The development of the national action plan for 2017-2018 was highly participatory and included consultations with different institutions of the federal government, 24 civil society organizations, three autonomous bodies, the chambers of the National Congress, the Federal Judicial Authority, members of Mexican academia, UN organizations, and children and adolescents themselves.
In 2018, UNICEF Mexico, with the support of the National System for the Comprehensive Protection of Children and Adolescents and World Vision Mexico, organized meetings with adolescents and related agencies to identify priorities and actions to end violence against children until 2030.
To coordinate policy at the local level, 32 states have approved laws on the protection of children and adolescents and established comprehensive child protection mechanisms.
Mexico has significantly increased its data collection of violence against children in the past several years, especially regarding corporal punishment, physical and sexual violence against adolescents, violence in schools, homicides, and perceptions of violence. This has included four censuses, four administrative records and six national surveys.
In 2015, Mexico undertook a multiple indicator cluster survey, which included questions on child discipline.
The national action plan was linked to the implementation of the General Law of the Rights of Children and Adolescents of December 2014. The plan included 31 concrete actions and cross-cutting activities, the first phase of which focused on strengthening current government interventions by December 2018. The second phase aims to reinforce implementation and coordination in three Mexican federal entities through pilot projects, which will receive technical support: Baja California Sur, Guerrero and Tamaulipas. The third and last phase will provide the opportunity to further define actions until 2030.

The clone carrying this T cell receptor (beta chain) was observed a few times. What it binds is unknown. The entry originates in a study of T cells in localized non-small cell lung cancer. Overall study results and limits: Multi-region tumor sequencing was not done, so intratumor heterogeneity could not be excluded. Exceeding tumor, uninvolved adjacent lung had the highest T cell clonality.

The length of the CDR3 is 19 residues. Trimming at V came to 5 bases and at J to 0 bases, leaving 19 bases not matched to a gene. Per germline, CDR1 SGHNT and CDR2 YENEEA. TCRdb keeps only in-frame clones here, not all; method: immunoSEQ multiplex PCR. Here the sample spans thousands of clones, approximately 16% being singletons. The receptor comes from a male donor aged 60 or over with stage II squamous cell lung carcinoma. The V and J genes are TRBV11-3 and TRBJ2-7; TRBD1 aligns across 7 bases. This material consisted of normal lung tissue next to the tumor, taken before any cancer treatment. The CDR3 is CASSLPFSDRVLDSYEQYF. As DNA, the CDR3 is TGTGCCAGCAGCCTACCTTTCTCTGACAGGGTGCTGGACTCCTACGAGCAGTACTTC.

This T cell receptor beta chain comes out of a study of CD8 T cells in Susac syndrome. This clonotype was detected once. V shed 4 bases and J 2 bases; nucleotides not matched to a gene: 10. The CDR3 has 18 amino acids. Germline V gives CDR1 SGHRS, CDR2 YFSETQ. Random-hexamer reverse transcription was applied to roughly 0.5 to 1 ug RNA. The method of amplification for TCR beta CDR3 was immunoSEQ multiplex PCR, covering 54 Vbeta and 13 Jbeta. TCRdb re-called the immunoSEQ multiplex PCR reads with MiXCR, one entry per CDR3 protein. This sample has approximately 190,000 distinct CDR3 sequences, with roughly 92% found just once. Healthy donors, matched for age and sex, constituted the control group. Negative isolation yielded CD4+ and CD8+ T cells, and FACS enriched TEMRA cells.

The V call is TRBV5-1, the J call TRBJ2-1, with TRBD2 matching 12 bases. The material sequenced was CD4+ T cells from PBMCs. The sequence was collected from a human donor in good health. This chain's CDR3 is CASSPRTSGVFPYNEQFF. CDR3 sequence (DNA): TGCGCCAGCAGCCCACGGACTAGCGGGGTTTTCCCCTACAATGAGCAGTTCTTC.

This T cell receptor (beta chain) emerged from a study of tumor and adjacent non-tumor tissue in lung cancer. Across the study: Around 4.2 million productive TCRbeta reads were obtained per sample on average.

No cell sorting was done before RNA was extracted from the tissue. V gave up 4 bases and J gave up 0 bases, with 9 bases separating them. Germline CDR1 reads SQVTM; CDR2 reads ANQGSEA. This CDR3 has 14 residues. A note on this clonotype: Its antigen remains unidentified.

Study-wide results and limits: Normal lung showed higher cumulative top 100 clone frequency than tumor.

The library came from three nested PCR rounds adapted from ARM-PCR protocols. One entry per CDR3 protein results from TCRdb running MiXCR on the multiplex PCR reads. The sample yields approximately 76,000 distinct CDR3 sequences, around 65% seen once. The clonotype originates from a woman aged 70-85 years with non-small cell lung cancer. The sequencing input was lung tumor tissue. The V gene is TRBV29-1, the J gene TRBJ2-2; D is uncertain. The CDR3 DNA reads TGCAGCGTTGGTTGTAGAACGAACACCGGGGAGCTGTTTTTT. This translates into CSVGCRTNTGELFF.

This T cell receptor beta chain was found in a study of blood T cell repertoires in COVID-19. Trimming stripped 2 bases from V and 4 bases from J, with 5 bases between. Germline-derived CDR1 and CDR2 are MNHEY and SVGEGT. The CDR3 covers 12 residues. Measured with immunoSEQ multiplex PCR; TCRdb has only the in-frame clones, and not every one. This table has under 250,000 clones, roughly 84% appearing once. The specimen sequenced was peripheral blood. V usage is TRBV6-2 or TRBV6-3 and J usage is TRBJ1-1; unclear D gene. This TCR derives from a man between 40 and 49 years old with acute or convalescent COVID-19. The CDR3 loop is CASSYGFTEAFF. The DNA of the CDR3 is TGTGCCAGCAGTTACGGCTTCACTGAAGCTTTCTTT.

The End Violence Against Children civil society organization coalition organized a national forum in January 2018 to discuss and present solutions to ending violence. This forum also helped develop key messages for the Solutions Summit. Civil society organizations conducted a series of child participation workshops, where children drafted proposals for a sensitization campaign.
The members of the End Violence Against Children coalition also helped to drive the #MxporlaNiñez movement, which brought together more than 100 civil society organizations in Mexico to promote a national dialogue around the Agenda of Childhood and Adolescence during the 2018 election.
Nine commitments to children and adolescents (two of which focused on violence against children) were put forward for public debate. In April 2018, several candidates, including current president Andres Manuel Lopez Obrador, declared their public commitment to the #MxporlaNiñez movement.
In October 2018, the Executive Secretariat of the National System for the Comprehensive Protection of Children and Adolescents and the Global Initiative to End All Corporal Punishment of Children held a two-day workshop aimed at strengthening the capacity of state authorities to prohibit and eliminate corporal punishment in all settings. Representatives from the government, juvenile justice and child protection systems, and federal authorities collaborated to develop state strategies and prohibit corporal punishment.
Mexico indicated its commitment to prohibiting corporal punishment when, in 2011, the Government adopted the Central American Regional Roadmap on Violence against Children, which recommends full prohibition.